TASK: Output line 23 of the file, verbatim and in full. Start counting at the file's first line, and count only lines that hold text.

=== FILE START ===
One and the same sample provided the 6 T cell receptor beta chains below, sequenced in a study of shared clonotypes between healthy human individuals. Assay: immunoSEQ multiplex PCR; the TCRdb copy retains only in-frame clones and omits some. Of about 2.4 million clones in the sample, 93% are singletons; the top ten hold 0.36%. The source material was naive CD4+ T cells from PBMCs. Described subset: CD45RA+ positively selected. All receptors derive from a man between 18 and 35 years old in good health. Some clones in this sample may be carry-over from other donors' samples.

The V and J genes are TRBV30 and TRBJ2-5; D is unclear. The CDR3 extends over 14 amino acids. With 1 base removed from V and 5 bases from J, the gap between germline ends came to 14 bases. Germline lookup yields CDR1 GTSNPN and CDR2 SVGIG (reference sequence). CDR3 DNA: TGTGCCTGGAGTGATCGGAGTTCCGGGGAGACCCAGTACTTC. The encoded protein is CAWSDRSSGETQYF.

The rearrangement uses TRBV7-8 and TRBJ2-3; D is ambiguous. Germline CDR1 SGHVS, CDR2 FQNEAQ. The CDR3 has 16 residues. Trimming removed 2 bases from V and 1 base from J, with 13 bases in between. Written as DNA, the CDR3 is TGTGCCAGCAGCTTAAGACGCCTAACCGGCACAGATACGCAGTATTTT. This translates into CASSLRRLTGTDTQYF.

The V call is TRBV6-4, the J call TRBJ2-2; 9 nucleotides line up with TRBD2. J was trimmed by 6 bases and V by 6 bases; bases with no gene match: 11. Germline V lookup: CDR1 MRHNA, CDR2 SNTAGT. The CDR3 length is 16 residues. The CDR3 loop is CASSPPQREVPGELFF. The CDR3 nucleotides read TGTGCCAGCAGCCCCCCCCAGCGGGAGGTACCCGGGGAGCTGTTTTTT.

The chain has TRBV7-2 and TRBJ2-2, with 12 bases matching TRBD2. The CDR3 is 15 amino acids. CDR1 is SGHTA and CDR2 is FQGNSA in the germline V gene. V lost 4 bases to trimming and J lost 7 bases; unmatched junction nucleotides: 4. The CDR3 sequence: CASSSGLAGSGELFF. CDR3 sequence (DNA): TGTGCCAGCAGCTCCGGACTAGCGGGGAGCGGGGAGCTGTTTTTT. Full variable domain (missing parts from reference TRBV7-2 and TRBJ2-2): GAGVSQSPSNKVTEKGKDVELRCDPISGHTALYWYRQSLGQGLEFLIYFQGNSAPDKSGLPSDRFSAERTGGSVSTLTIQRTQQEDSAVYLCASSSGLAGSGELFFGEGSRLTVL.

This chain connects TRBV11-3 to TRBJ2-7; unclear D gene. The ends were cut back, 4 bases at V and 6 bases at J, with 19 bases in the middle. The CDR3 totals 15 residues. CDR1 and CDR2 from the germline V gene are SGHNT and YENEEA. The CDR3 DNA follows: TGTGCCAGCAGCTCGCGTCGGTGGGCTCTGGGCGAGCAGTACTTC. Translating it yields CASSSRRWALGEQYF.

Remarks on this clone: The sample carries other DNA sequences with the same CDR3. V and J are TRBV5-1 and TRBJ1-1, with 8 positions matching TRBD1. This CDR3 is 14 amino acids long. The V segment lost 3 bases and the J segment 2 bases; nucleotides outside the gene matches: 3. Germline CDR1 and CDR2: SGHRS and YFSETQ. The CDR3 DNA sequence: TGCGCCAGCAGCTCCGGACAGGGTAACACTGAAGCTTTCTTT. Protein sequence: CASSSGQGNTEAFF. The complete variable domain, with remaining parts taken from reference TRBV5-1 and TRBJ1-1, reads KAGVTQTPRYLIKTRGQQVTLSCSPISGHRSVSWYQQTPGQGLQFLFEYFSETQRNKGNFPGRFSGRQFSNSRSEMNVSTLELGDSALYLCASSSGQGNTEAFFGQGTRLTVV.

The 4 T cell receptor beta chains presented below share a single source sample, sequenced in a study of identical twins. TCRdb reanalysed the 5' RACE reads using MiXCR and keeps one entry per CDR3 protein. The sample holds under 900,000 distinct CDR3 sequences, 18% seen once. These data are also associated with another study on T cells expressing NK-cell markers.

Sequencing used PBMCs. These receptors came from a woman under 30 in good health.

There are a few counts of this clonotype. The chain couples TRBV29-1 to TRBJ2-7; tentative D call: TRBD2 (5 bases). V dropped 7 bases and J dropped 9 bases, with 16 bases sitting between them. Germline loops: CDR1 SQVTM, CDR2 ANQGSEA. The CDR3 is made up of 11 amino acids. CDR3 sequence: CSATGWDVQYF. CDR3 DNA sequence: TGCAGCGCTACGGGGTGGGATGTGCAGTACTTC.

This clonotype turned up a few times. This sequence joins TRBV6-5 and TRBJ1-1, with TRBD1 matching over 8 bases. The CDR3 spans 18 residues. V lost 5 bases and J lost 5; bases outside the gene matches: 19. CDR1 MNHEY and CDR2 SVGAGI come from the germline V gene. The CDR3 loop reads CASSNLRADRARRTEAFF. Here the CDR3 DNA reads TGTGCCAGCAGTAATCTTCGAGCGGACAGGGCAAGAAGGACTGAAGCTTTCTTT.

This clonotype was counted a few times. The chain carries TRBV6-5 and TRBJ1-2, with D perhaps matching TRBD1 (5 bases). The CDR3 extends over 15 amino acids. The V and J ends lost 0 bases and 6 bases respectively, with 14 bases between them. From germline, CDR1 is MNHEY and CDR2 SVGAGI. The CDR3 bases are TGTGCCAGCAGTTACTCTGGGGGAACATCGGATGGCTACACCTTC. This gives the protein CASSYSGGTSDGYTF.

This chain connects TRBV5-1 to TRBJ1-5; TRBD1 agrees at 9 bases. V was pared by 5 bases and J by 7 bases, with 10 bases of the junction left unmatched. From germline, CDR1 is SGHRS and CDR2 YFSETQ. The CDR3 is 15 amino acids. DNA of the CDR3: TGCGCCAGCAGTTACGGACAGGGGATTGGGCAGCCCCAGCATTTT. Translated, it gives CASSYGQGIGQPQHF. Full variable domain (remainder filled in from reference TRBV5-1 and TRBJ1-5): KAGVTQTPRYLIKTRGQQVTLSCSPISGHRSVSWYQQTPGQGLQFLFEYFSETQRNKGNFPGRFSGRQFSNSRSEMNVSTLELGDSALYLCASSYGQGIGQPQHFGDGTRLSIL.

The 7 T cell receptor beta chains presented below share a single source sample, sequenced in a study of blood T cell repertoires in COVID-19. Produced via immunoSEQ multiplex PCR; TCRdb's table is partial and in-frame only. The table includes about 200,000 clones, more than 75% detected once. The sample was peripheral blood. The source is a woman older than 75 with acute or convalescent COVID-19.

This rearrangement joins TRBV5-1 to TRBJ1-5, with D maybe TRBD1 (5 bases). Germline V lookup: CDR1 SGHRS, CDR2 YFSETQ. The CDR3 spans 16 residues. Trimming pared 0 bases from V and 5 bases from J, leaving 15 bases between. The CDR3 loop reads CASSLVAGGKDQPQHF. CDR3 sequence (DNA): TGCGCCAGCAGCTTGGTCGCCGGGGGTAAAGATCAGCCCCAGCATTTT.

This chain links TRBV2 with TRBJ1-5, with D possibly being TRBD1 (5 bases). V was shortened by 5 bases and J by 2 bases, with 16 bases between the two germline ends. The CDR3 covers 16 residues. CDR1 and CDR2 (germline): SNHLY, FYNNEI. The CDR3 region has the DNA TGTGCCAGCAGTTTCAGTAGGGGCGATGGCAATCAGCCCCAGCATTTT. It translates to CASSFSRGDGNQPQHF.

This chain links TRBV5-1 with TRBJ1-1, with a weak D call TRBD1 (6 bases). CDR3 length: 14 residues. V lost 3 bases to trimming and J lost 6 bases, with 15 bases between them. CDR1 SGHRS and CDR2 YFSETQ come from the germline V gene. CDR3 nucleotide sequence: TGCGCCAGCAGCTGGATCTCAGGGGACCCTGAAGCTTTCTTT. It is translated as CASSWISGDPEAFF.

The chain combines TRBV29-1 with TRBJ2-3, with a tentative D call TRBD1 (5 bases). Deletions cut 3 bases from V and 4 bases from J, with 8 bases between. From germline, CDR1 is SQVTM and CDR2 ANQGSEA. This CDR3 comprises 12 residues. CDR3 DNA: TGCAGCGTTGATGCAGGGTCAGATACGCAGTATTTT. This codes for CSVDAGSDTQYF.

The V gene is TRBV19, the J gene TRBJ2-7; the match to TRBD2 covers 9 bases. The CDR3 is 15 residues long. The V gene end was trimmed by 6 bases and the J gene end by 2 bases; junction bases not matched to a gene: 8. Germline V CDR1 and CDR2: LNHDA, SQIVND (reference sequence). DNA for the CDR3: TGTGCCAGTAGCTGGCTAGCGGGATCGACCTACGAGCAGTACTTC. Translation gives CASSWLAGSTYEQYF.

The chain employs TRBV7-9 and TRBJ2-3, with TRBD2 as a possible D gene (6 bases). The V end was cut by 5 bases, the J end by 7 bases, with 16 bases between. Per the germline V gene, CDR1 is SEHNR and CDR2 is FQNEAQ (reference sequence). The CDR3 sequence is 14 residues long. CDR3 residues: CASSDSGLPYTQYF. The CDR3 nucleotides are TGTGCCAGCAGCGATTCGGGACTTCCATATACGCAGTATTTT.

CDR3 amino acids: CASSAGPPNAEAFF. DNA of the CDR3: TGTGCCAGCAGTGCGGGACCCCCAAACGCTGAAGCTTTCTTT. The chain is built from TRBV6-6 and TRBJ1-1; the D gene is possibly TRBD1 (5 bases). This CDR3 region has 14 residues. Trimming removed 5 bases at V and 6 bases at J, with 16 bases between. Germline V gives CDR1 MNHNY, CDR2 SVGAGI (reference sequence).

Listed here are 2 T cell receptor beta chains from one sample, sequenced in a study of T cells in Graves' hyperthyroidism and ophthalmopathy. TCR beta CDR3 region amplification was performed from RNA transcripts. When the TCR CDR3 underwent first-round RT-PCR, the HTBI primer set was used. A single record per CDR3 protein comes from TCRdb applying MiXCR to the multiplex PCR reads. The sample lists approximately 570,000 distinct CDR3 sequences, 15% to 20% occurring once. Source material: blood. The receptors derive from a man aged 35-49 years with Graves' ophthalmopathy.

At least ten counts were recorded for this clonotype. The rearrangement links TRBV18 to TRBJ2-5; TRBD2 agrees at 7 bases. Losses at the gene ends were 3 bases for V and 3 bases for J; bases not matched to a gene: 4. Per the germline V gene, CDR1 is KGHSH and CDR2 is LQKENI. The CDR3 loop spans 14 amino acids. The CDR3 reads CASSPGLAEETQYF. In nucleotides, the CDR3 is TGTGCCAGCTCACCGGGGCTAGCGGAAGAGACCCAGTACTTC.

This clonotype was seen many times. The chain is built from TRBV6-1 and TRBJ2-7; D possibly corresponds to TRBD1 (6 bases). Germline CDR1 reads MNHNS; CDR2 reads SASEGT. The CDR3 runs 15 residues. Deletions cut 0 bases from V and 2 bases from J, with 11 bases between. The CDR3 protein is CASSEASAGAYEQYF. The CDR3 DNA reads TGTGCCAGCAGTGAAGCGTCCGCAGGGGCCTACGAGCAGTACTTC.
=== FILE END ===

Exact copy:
At least ten counts were recorded for this clonotype. The rearrangement links TRBV18 to TRBJ2-5; TRBD2 agrees at 7 bases. Losses at the gene ends were 3 bases for V and 3 bases for J; bases not matched to a gene: 4. Per the germline V gene, CDR1 is KGHSH and CDR2 is LQKENI. The CDR3 loop spans 14 amino acids. The CDR3 reads CASSPGLAEETQYF. In nucleotides, the CDR3 is TGTGCCAGCTCACCGGGGCTAGCGGAAGAGACCCAGTACTTC.